From the April 3, 2016 HRA Journal: Issue 249
So far so good. We’re a month past PDAC and the world has not come to an end yet. Well, there’s always tomorrow.
Markets, especially the NY variety, are happy and the rally that started there in February presses on. I still don’t expect new highs near term but I admit I’m not far from being wrong on that one. We’ll see if the fun continues once the next earnings parade starts and the share buybacks are blacked out for a few weeks.
Yellen was the star of the show. I’m surprised one of the US political parties hasn't tried to draft her since she’s more popular than any of the likely candidates the Democrats or Republicans have on offer.
Gold is holding $1200 even in the face of all that Wall St optimism. We’re just starting to see renewed financings farther down the food chain and we’re not seeing more company news yet but that will come. More importantly we are seeing reactions to good news that aren’t fading in a matter of minutes or hours.
If I’m not wrong about the SPX fading we should hold current levels in gold and even see some improvement. The long USD trade, last year’s most popular, is quickly losing adherents. That helps the whole commodity space though I’m still edgy about base metals. China showed a bit of improvement but so far it’s just one data point not a trend.
Did Janet Yellen just single-handedly save Wall St, the world and perhaps even the galaxy? It certainly looks that way based on where the S&P is trading. I went through potential impacts of central bank meetings in the last issue and there’s no doubt the Fed presented the most surprises.
The Fed met just after the last issue was released and it didn’t disappoint. While I could see the case for raising I didn’t think the FOMC would have the stomach for it. As it turned out comments were even more dovish than I expected as were forward projections about how quickly interest rates might rise.
Wall St was happy and the gold market was happy but that didn’t last, particularly for the latter. The meeting and announcement was barely over before various Fed governors where crisscrossing the country making speeches and trying to “out Hawk” each other. Several Fed governors – voting FOMC members and non-voting, have been wondering out loud about raising rates at the next meeting in late April. That had predicable effects on the gold price. Several of the larger moves down recently can be tied to hawkish Fed comments.
The fun didn’t stop there though. Yellen had a chance to weigh in again when she gave a speech to the Economic Club of New York. She doubled down on the dovishness, directly contradicting hawkish fellow members of the FOMC. She made multiple comments about offshore risks and how an expensive US dollar was weighing on the manufacturing sector, something HRA readers know all about already.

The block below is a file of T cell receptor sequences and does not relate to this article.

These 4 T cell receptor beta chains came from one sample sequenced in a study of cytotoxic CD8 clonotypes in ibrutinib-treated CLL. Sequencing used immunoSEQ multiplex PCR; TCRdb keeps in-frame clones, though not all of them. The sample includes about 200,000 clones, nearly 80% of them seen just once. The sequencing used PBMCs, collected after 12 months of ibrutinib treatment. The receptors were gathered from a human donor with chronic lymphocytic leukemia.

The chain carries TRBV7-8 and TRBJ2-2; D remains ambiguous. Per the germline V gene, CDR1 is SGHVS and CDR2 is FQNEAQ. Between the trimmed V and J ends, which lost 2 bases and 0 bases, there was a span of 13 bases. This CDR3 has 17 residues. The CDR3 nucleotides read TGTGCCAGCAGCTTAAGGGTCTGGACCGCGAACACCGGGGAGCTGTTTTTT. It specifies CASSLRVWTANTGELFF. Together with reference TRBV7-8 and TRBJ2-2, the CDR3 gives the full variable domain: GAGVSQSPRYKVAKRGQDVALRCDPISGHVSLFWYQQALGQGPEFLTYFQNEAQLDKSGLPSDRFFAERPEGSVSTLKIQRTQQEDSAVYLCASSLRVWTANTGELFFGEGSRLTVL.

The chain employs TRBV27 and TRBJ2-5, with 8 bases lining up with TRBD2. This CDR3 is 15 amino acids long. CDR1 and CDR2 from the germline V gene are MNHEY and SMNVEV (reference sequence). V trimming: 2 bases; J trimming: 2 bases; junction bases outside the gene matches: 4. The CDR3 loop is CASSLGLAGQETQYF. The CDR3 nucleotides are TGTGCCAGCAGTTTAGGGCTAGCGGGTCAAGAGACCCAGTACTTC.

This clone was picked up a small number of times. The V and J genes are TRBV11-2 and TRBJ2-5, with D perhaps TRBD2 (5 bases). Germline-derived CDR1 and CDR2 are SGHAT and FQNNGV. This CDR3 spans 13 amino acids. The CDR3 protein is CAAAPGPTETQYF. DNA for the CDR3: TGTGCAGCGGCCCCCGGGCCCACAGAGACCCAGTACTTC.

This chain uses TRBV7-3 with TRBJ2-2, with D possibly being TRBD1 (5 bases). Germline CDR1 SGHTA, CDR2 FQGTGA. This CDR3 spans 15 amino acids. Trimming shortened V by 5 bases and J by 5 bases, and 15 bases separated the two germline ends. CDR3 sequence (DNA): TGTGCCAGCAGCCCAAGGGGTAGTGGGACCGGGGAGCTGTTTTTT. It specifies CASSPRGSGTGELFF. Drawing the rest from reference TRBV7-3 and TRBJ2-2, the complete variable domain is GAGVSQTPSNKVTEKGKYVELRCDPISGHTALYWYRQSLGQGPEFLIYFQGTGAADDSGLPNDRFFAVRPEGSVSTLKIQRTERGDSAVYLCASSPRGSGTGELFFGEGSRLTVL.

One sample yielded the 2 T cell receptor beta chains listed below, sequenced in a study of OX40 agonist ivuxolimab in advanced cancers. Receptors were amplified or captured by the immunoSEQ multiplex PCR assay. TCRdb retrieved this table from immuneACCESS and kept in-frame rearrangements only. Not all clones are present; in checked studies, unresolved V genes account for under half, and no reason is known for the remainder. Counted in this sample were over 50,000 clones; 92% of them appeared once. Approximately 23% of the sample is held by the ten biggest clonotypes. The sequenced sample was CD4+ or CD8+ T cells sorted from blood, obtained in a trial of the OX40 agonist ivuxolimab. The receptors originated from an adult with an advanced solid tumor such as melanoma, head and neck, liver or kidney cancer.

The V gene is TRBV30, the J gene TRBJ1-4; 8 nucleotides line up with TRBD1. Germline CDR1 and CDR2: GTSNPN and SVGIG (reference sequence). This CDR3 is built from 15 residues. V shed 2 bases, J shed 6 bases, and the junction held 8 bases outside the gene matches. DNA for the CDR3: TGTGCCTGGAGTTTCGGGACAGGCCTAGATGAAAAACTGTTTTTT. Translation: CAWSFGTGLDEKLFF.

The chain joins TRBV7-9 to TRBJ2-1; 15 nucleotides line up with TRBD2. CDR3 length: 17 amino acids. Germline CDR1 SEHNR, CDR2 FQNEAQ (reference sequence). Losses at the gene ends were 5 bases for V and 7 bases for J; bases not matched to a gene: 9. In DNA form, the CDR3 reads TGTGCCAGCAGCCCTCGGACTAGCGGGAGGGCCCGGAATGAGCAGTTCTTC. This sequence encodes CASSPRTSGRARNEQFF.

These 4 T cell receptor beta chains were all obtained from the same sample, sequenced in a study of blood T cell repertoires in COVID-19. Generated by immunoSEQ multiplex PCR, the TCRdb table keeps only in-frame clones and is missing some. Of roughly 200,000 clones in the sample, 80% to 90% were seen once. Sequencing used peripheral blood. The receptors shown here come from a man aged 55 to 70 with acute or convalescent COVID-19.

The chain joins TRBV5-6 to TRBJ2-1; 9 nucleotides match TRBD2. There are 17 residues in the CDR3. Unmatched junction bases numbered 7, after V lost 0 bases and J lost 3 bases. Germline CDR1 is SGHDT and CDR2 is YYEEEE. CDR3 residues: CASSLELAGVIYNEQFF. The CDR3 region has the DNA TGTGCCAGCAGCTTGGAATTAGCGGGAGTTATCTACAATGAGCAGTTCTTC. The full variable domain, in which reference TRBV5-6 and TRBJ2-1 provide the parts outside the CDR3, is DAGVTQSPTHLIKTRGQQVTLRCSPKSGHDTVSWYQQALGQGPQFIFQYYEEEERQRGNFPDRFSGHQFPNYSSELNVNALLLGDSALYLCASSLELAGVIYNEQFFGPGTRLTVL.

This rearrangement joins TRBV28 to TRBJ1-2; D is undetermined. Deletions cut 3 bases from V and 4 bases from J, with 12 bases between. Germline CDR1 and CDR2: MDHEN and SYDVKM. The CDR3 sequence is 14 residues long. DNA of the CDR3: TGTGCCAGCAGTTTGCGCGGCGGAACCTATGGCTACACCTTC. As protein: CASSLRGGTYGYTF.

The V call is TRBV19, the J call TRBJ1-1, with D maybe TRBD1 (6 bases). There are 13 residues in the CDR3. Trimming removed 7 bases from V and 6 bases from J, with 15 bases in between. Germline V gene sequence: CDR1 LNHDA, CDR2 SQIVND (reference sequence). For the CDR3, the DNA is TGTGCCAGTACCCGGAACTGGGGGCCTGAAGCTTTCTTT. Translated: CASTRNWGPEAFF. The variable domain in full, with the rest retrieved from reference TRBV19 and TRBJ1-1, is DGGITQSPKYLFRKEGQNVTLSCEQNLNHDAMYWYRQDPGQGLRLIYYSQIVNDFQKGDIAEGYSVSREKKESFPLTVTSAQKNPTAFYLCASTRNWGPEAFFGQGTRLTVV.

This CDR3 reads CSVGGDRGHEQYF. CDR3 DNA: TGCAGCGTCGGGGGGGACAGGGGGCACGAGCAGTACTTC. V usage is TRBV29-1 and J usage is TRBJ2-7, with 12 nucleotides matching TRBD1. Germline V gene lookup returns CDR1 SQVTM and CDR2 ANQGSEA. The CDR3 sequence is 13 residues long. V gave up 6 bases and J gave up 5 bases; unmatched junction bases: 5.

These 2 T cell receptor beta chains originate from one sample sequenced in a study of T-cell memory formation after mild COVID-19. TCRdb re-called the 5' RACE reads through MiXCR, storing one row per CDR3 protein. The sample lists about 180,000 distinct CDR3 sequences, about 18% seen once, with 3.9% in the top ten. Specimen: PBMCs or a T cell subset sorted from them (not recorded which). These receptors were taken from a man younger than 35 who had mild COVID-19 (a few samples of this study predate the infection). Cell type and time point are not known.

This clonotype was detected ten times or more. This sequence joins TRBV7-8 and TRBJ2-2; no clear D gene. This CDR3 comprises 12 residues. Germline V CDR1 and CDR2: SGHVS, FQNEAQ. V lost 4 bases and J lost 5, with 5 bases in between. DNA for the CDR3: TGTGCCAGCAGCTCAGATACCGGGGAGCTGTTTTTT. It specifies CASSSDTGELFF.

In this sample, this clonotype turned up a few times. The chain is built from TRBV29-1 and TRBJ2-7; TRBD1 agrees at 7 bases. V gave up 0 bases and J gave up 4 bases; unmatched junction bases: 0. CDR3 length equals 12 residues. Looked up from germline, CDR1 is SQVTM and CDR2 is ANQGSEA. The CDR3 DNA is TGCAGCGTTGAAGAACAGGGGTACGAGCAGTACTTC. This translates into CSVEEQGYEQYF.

There is serious dissention in the FOMC. I can’t recall ever seeing so many mixed messages. As the name implies the FOMC is a committee; every voting member can and do have and vote based on their personal views. It’s not a dictatorship but Yellen might wish it was before this is over. Perhaps she’s losing her grip on the board. Things will get interesting if that is the case. If nothing else, this new bipolar Fed will create even more credibility issues for itself and confusion for traders.
So far, Wall St has been the big winner in all this. Yellen’s repeated dovish comments have driven bond yields down, driven down the VIX “fear” index and lifted the S&P index to the 2050 range. Bullishness is alive and well again on Wall St and I’m seeing plenty of talk about new highs on the way.
Have I given up on my view that Wall St. is likely to have a 20% decline from last year’s highs before the year is over? Not just yet, for reasons outlined below, but I’ll be the first to acknowledge I could end up looking foolish on that call. I don’t expect a bullish SPX to be that much of a negative for gold or resource stocks so I won’t be losing any sleep over it. A down move later – after the developers and explorers in the gold space have a chance to cash up – would be a better scenario for the companies I follow. In any case, I still view this as a counter trend rally, however strong, and that the dominant trend for NY is still down.
My reasons for expecting more downward pressure in NY and, by extension, other major bourses hasn’t changed; earnings and economic deceleration. A rising US currency was a danger for the US economy the Fed acknowledged several times. The USD rolled over in December as I predicted it would. “Fails” by other central banks and more recent economic readings that portend more weakness in the US have accelerated the down move in the greenback. The trade deficit widened and the Personal Consumption Expenditures for March came in far weaker than (Wall St) expected and January was revised down. A lot. The next couple of non-farm payroll reports might help but as I have noted several times since last year its real earnings for consumers that matter. Even if payroll numbers stay robust it won’t drive consumer spending the way Wall St hopes if workers aren’t getting raises and, so far, they aren’t. The just released payroll report shows an increase in YoY non-supervisory earnings of 2.3%. That’s a bit better but still nothing to cheer about.